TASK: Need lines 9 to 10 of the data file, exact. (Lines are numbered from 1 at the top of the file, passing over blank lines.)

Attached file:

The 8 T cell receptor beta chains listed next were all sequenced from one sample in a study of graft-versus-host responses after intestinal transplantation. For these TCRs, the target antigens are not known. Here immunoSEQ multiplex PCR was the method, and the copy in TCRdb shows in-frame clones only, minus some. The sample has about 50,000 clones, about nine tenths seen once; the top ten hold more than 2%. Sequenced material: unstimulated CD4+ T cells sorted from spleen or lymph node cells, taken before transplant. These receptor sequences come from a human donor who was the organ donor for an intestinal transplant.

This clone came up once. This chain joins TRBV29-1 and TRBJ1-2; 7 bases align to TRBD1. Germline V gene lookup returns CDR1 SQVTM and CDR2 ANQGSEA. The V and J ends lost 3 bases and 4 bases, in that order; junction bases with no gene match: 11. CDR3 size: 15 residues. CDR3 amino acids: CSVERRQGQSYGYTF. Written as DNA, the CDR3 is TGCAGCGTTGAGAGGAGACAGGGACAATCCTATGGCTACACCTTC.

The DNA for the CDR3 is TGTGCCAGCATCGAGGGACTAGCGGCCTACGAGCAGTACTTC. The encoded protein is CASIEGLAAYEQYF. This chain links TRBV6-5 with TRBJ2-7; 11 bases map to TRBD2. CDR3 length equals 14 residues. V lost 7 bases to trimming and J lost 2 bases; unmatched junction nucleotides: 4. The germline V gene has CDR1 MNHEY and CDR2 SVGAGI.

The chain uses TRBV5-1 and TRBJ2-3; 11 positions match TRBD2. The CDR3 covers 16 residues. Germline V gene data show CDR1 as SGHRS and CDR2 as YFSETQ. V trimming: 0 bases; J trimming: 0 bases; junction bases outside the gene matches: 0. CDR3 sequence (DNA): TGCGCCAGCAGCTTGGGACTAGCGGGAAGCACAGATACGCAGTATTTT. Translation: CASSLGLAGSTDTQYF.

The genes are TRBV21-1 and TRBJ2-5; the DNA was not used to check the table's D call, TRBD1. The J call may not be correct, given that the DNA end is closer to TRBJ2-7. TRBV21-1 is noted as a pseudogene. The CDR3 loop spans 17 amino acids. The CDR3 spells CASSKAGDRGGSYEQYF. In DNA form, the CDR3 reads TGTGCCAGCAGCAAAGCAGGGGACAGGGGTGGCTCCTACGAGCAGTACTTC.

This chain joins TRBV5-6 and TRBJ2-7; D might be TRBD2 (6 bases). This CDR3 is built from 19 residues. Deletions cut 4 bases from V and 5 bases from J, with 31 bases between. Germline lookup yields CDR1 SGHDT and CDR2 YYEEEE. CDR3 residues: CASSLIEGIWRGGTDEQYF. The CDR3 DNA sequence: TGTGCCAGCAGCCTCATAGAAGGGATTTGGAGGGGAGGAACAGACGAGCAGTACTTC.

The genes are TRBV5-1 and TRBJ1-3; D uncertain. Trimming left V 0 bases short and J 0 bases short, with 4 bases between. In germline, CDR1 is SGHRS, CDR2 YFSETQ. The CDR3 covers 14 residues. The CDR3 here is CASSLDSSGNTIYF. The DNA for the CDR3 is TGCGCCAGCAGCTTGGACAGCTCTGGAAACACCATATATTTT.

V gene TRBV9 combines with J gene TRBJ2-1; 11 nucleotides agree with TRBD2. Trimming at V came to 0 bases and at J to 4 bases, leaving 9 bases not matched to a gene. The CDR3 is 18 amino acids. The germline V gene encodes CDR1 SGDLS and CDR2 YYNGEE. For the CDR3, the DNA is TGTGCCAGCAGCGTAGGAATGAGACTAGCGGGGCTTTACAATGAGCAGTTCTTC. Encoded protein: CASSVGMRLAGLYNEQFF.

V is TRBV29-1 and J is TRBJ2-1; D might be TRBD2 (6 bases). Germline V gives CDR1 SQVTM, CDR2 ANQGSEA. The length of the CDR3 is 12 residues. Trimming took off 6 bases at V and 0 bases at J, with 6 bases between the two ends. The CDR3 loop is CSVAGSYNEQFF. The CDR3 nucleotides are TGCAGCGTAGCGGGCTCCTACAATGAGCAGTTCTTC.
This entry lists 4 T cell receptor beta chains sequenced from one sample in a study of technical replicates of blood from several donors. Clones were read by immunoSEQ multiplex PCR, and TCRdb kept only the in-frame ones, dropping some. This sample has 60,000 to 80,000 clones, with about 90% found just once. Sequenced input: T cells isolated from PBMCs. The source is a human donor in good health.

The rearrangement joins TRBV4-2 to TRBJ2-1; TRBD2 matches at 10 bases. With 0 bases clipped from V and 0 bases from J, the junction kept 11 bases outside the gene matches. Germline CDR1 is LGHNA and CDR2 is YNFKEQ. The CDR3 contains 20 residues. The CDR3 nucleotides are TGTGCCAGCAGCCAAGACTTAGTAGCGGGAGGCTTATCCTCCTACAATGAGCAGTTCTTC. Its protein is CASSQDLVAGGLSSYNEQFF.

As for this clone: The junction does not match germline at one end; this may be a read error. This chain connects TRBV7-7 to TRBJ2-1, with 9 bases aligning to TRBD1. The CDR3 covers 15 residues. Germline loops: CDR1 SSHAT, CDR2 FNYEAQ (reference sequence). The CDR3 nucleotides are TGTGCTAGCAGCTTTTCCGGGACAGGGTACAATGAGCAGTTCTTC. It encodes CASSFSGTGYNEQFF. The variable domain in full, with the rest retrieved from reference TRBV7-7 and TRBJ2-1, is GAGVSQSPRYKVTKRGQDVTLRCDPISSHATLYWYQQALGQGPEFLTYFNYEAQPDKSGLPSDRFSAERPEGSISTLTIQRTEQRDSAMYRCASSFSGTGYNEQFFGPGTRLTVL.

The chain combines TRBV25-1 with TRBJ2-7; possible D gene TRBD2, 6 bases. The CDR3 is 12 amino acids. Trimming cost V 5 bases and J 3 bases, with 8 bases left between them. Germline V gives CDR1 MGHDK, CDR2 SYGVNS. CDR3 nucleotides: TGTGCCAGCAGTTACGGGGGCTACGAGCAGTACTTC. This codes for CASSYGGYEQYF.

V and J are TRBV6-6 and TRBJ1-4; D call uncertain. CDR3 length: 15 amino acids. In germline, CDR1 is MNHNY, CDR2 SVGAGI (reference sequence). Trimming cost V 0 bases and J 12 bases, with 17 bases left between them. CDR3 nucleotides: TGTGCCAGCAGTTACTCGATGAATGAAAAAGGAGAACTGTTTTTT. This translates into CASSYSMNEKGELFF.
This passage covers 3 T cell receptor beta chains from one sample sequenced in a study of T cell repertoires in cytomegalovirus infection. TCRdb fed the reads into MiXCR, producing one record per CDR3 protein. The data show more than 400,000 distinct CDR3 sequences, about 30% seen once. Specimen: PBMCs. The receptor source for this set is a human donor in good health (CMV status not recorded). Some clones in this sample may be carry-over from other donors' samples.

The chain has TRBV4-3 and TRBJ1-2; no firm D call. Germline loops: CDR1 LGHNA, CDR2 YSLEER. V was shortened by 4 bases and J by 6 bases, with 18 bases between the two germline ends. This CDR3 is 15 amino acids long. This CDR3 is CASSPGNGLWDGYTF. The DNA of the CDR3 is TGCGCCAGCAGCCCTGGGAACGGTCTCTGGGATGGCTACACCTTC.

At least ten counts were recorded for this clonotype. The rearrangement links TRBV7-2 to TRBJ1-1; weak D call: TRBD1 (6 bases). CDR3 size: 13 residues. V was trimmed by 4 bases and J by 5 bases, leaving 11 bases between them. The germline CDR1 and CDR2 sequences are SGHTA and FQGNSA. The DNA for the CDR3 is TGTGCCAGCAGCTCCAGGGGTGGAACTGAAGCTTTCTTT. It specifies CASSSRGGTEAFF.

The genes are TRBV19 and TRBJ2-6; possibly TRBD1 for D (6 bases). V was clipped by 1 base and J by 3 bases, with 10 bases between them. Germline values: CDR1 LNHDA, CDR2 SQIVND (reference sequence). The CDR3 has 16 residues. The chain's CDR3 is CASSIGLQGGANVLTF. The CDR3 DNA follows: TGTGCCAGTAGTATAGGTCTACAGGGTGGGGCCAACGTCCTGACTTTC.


V is TRBV29-1 and J is TRBJ2-1; D might be TRBD2 (6 bases). Germline V gives CDR1 SQVTM, CDR2 ANQGSEA. The length of the CDR3 is 12 residues. Trimming took off 6 bases at V and 0 bases at J, with 6 bases between the two ends. The CDR3 loop is CSVAGSYNEQFF. The CDR3 nucleotides are TGCAGCGTAGCGGGCTCCTACAATGAGCAGTTCTTC.
This entry lists 4 T cell receptor beta chains sequenced from one sample in a study of technical replicates of blood from several donors. Clones were read by immunoSEQ multiplex PCR, and TCRdb kept only the in-frame ones, dropping some. This sample has 60,000 to 80,000 clones, with about 90% found just once. Sequenced input: T cells isolated from PBMCs. The source is a human donor in good health.